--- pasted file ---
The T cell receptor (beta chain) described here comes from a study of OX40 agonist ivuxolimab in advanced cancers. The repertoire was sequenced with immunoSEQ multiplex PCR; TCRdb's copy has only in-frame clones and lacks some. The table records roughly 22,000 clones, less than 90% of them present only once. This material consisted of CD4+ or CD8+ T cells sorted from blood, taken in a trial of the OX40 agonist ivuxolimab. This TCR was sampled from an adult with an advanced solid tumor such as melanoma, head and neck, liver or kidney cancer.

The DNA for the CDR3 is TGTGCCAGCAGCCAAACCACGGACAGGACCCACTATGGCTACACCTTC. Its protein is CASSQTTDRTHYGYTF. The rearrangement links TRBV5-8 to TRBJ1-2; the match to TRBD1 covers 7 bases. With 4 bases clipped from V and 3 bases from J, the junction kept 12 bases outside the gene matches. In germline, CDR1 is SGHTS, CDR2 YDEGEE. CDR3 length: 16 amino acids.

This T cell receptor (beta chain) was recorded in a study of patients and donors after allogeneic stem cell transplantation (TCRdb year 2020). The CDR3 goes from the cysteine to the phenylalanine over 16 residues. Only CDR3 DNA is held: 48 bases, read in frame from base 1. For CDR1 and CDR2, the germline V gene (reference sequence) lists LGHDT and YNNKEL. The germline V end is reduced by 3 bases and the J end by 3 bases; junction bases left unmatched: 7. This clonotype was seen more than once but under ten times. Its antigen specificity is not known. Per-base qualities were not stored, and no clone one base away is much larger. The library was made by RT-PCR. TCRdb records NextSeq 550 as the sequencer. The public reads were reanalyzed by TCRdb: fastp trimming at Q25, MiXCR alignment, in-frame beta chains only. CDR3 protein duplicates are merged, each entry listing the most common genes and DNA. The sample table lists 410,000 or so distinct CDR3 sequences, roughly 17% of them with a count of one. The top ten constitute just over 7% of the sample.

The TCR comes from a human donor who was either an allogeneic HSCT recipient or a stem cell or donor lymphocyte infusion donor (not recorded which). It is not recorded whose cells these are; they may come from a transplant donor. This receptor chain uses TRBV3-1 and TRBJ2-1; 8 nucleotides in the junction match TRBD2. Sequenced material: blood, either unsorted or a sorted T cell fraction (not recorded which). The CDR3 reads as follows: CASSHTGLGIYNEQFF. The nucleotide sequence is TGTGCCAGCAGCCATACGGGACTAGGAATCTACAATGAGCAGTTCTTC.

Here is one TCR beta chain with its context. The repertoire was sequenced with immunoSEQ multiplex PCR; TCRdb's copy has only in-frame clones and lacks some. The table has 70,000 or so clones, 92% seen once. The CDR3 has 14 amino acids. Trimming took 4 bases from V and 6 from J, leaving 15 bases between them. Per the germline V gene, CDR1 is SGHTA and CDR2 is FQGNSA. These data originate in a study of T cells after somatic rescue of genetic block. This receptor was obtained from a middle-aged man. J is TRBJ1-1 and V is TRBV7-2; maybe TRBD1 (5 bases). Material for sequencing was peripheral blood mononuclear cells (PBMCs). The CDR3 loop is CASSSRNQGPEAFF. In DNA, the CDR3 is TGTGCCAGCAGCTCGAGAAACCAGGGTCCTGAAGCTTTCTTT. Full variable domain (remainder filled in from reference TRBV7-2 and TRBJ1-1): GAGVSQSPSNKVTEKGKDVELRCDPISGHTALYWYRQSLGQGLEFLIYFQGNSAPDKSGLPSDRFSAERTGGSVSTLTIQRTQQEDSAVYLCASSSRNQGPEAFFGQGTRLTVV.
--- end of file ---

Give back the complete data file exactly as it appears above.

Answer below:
The T cell receptor (beta chain) described here comes from a study of OX40 agonist ivuxolimab in advanced cancers. The repertoire was sequenced with immunoSEQ multiplex PCR; TCRdb's copy has only in-frame clones and lacks some. The table records roughly 22,000 clones, less than 90% of them present only once. This material consisted of CD4+ or CD8+ T cells sorted from blood, taken in a trial of the OX40 agonist ivuxolimab. This TCR was sampled from an adult with an advanced solid tumor such as melanoma, head and neck, liver or kidney cancer.

The DNA for the CDR3 is TGTGCCAGCAGCCAAACCACGGACAGGACCCACTATGGCTACACCTTC. Its protein is CASSQTTDRTHYGYTF. The rearrangement links TRBV5-8 to TRBJ1-2; the match to TRBD1 covers 7 bases. With 4 bases clipped from V and 3 bases from J, the junction kept 12 bases outside the gene matches. In germline, CDR1 is SGHTS, CDR2 YDEGEE. CDR3 length: 16 amino acids.

This T cell receptor (beta chain) was recorded in a study of patients and donors after allogeneic stem cell transplantation (TCRdb year 2020). The CDR3 goes from the cysteine to the phenylalanine over 16 residues. Only CDR3 DNA is held: 48 bases, read in frame from base 1. For CDR1 and CDR2, the germline V gene (reference sequence) lists LGHDT and YNNKEL. The germline V end is reduced by 3 bases and the J end by 3 bases; junction bases left unmatched: 7. This clonotype was seen more than once but under ten times. Its antigen specificity is not known. Per-base qualities were not stored, and no clone one base away is much larger. The library was made by RT-PCR. TCRdb records NextSeq 550 as the sequencer. The public reads were reanalyzed by TCRdb: fastp trimming at Q25, MiXCR alignment, in-frame beta chains only. CDR3 protein duplicates are merged, each entry listing the most common genes and DNA. The sample table lists 410,000 or so distinct CDR3 sequences, roughly 17% of them with a count of one. The top ten constitute just over 7% of the sample.

The TCR comes from a human donor who was either an allogeneic HSCT recipient or a stem cell or donor lymphocyte infusion donor (not recorded which). It is not recorded whose cells these are; they may come from a transplant donor. This receptor chain uses TRBV3-1 and TRBJ2-1; 8 nucleotides in the junction match TRBD2. Sequenced material: blood, either unsorted or a sorted T cell fraction (not recorded which). The CDR3 reads as follows: CASSHTGLGIYNEQFF. The nucleotide sequence is TGTGCCAGCAGCCATACGGGACTAGGAATCTACAATGAGCAGTTCTTC.

Here is one TCR beta chain with its context. The repertoire was sequenced with immunoSEQ multiplex PCR; TCRdb's copy has only in-frame clones and lacks some. The table has 70,000 or so clones, 92% seen once. The CDR3 has 14 amino acids. Trimming took 4 bases from V and 6 from J, leaving 15 bases between them. Per the germline V gene, CDR1 is SGHTA and CDR2 is FQGNSA. These data originate in a study of T cells after somatic rescue of genetic block. This receptor was obtained from a middle-aged man. J is TRBJ1-1 and V is TRBV7-2; maybe TRBD1 (5 bases). Material for sequencing was peripheral blood mononuclear cells (PBMCs). The CDR3 loop is CASSSRNQGPEAFF. In DNA, the CDR3 is TGTGCCAGCAGCTCGAGAAACCAGGGTCCTGAAGCTTTCTTT. Full variable domain (remainder filled in from reference TRBV7-2 and TRBJ1-1): GAGVSQSPSNKVTEKGKDVELRCDPISGHTALYWYRQSLGQGLEFLIYFQGNSAPDKSGLPSDRFSAERTGGSVSTLTIQRTQQEDSAVYLCASSSRNQGPEAFFGQGTRLTVV.